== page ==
‘Chashme Buddoor’ (1981) review: Enduring nostalgia

Narender Yadav
Rao Narender Yadav

The real charm of the film lies as much in the ordinariness and simplicity of the plot, as in the realistic portrayal of the characters and narrative.

The banality of daily chores in the current lockdown has its own advantages. It makes you crave for something interesting to best utilise the free time you have. I decided to catch some classic Hindi films from the 80s and the first deliberate choice was Sai Paranjpye’s brilliant film Chashme Buddoor.

Released 39-years-ago in 1981, the light-hearted comedy wafts a cool breeze of nostalgia, so typical of Delhi’s languid summers, whenever you watch it. The film was shot at some familiar locations in Delhi, including North Campus of Delhi University, Talkatora Garden, Defence Colony, Lodhi Gardens, Mandi House and Tughlakabad Fort and gives an ample view of the beautiful landscape of less crowded and greener Delhi in the 80s.

Interestingly, the year 1981 saw several big budget multi-starrer films like Kranti, Laawaris, Kudrat, Ek Duje ke liye, Naseeb, Yaarana, Kaalia, debut films of Kumar Gaurav Love Story and Sanjay Dutt’s Rocky, still, Chashme Buddoor went on to celebrate its silver jubilee and was loved by the audience.

Sai Paranjpye’s directorial brilliance is magical in the opening scene of the film, where we are introduced to the three main protagonists. Enjoying a great camaraderie, in a messy, smoke-filled Defence Colony barsati, the three bachelors, Siddharth (Farooque Shaikh), Jai (Ravi Baswani) and Omi (Rakesh Bedi) are relaxing as they did not go home during the summer vacation. However, they have their own plans. The first few minutes of the film makes one realise what the three youngsters are upto and despite having different tastes and preferences they are bonding well, from shared cigarettes to segmented walls with pin-ups of voluptuous women. While Omi and Jai are always on the lookout for their next ‘shikar’ (prey), Siddharth is studious type, who wants to pursue his Phd in economics.

The female lead Neha (Deepti Naval), is a petite, girl-next-door with a calm demeanour.  Other memorable characters of the film included Neha’s adorable daadi (Leela Misra) and the brilliant Lallan miya (Saeed Jaffrey), the neighbourhood paanwaala who shares a special bonding with the three young men. It is a delight to watch how a lovable paanwaala not only scold them for not giving his money but is also a friend and well-wisher, with whom they can share their secrets.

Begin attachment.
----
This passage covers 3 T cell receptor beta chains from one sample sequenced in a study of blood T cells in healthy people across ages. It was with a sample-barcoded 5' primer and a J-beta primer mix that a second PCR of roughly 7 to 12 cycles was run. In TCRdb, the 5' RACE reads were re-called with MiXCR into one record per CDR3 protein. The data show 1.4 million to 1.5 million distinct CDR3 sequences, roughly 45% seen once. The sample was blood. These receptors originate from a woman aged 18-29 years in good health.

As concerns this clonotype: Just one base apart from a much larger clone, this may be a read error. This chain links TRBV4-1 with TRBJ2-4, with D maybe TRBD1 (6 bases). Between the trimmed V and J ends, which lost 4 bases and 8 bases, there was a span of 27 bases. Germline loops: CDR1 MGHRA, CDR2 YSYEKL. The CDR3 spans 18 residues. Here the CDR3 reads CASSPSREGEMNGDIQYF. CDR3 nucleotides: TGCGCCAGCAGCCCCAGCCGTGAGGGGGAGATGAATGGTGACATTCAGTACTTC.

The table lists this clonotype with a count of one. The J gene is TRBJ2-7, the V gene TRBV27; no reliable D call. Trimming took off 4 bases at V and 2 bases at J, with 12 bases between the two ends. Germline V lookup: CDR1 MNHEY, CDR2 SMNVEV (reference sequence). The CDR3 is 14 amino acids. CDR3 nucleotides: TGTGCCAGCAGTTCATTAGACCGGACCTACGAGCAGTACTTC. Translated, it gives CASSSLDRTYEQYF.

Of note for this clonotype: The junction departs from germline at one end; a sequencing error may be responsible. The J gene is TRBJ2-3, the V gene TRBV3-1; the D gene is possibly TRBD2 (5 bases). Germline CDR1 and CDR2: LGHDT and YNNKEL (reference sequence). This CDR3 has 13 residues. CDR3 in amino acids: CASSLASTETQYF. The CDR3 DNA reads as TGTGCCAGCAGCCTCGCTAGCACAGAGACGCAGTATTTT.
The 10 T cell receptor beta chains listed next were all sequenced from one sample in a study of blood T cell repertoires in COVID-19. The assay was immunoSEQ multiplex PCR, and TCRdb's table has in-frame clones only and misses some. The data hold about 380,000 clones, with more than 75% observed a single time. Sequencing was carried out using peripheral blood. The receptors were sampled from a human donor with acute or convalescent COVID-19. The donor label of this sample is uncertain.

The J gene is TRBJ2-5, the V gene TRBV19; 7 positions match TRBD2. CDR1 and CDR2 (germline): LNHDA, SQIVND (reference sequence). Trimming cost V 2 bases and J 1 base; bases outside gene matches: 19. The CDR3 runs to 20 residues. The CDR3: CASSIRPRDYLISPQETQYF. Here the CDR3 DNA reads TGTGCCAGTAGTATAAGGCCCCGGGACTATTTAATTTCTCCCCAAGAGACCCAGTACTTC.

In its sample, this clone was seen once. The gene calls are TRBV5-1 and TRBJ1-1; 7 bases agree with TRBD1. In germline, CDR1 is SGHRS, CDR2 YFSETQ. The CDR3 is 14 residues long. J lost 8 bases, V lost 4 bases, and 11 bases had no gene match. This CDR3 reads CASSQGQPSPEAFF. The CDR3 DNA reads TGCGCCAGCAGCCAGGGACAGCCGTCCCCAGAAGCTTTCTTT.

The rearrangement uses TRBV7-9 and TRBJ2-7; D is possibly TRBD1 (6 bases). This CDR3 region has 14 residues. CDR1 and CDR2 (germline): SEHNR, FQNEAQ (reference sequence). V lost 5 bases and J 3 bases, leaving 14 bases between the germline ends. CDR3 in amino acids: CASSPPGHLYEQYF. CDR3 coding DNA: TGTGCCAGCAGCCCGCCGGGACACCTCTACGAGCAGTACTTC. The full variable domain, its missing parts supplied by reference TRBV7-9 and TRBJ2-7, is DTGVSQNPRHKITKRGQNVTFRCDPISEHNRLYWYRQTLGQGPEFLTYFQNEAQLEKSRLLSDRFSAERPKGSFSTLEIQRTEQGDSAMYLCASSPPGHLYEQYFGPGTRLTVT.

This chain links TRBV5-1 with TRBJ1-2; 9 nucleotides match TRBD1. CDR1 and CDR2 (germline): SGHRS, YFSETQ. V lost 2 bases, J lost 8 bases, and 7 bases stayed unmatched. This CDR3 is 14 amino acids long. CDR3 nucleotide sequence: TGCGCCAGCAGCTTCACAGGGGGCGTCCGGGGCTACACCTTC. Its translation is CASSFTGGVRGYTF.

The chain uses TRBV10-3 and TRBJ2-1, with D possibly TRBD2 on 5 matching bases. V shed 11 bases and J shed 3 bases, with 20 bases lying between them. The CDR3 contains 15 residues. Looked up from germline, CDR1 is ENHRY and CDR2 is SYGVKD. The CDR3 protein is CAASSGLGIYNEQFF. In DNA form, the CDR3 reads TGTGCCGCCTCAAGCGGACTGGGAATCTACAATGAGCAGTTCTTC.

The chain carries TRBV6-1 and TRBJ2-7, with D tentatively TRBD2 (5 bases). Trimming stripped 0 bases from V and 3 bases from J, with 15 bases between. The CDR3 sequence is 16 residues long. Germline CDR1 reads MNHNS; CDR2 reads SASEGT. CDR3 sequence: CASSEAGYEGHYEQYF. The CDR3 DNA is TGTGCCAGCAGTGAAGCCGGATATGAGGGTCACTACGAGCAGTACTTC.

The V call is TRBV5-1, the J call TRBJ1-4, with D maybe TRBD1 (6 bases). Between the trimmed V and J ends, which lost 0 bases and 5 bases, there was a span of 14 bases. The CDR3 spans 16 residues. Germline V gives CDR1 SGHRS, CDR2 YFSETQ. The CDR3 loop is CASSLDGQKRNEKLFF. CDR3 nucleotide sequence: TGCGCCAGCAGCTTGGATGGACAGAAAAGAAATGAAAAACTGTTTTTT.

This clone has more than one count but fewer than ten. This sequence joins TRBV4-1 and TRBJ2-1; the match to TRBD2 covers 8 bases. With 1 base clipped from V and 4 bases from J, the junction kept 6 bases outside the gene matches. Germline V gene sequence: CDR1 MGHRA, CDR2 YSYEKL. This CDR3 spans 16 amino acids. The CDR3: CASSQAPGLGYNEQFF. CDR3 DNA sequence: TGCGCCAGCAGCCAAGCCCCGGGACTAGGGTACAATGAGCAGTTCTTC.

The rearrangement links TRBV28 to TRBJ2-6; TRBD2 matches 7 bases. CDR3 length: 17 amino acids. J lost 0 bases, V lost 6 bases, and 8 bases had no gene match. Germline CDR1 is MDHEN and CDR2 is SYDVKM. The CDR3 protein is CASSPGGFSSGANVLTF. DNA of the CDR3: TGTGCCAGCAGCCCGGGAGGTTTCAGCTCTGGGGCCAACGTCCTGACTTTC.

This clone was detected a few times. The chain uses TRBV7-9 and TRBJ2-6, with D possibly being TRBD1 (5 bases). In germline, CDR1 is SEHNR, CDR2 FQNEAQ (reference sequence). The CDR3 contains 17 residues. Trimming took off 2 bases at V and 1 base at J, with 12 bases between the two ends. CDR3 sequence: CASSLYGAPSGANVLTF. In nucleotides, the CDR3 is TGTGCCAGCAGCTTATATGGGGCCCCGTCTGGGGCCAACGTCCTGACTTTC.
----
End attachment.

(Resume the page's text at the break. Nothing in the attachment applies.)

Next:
The real charm of the film lies as much in the ordinariness and simplicity of the plot, as in the realistic portrayal of the characters and narrative. While, Omi and Jai make several efforts to know Neha’s whereabouts to woo her – both of them fail miserably to impress her.  Surprisingly, Siddharth succeeds after a chance meeting with Neha, when she visits his room as a salesgirl. Initially, while Siddharth tries his best not to entertain her, but soon relents. She then insists on demonstrating the product. Neha’s sales pitch “Chamko. Kapdon ke liye behtareen sabun. Baar baar. Lagatar. Chamko” becomes the talking point for them during the wait time for Chamko detergent powder to clean the towel. Meanwhile, Neha discloses her interest in music and about her music classes.  Soon, Siddharth and Neha meet again and love blossoms. When Omi and Jai come to know about Siddharth and Neha’s romance, they get worried as they think Neha would reveal their secrets and the treatment they got at her house. Watching Omi and Jai coming up with comical ideas to split the two lovebirds and then trying to bring them together with help from Neha’s daadi, makes it a predictable climax but that doesn’t take away the interest to watch it.     

Sai Paranjpye’s eye for details and her attempt not to overplay the emotional melodrama, makes it a fantastic narrative. The subdued romanticism of the 80s, in the film, looks beautiful when Siddharth and Neha go out on their first date and both share their secrets, with a sheepish smile and grin, gradually becoming comfortable after the initial embarrassment.

The casting of the film is perfect. Ravi Baswani, who made his acting debut with this film, came with a comic timing that was simply amazing. Rakesh Bedi’s boyish insouciance as a chubby would-be poet, brings laughter at his every dialogue. Both of them made it a delight to watch the way they mock at each other, and through their innocent mischiefs brought the humour alive on the screen. Baswani and Bedi were later also nominated for the Filmfare award in the category – best actor in comic role. In contrast, Farooq Shaikh, played his role as a sober and studious Siddharth with remarkable restraint and ease.

There are several scenes in the film, where Paranjpye comes out brilliantly as a storyteller, with an eye on the minute detailing. Be it the Chamko scene, when Farooq Sheikh brings a besan ladoo for Deepti Naval in a cup, or in the brief interaction of Leela Misra with Omi and Jai, where she endearingly suggest them to put a few photographs of God also on the walls adorned with pin-ups of actresses and then also in the parody of hit songs used by Paranjpye  to poke fun at Hindi films. The background score and sound effects further add to the comic timing of the actors. The music is good. From the slapstick “Pyaar Lagaavwat Pranay Mohabbat” to classical numbers like “Kahan Se Aaye Badara” and “Kaali Ghodi Dwar Khari, songs are worth remembering.

Even after four decades, Chashme Buddoor stands out for its genuineness, honest storytelling and an engaging yet simple approach to filmmaking. Puerile attempts made by some filmmakers to copy it have failed ignominiously. The original remains fresh and unmatchable, evoking enduring nostalgia and romance.

(Author is a senior journalist and Founder Director of Woodpecker International Film Festival)

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